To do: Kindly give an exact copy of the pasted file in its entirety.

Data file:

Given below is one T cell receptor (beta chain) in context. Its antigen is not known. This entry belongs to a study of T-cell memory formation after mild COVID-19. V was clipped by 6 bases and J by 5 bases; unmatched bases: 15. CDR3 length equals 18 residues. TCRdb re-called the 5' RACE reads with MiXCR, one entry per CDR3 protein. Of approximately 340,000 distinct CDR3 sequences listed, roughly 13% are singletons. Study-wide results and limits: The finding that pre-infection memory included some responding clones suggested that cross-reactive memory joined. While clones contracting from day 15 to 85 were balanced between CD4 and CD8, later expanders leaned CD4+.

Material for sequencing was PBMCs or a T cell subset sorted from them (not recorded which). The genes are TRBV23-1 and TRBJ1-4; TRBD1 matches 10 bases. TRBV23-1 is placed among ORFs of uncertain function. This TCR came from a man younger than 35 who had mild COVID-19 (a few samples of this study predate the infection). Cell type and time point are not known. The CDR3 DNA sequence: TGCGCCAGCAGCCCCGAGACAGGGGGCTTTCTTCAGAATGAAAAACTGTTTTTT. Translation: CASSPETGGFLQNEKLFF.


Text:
Given below is one T cell receptor (beta chain) in context. Its antigen is not known. This entry belongs to a study of T-cell memory formation after mild COVID-19. V was clipped by 6 bases and J by 5 bases; unmatched bases: 15. CDR3 length equals 18 residues. TCRdb re-called the 5' RACE reads with MiXCR, one entry per CDR3 protein. Of approximately 340,000 distinct CDR3 sequences listed, roughly 13% are singletons. Study-wide results and limits: The finding that pre-infection memory included some responding clones suggested that cross-reactive memory joined. While clones contracting from day 15 to 85 were balanced between CD4 and CD8, later expanders leaned CD4+.

Material for sequencing was PBMCs or a T cell subset sorted from them (not recorded which). The genes are TRBV23-1 and TRBJ1-4; TRBD1 matches 10 bases. TRBV23-1 is placed among ORFs of uncertain function. This TCR came from a man younger than 35 who had mild COVID-19 (a few samples of this study predate the infection). Cell type and time point are not known. The CDR3 DNA sequence: TGCGCCAGCAGCCCCGAGACAGGGGGCTTTCTTCAGAATGAAAAACTGTTTTTT. Translation: CASSPETGGFLQNEKLFF.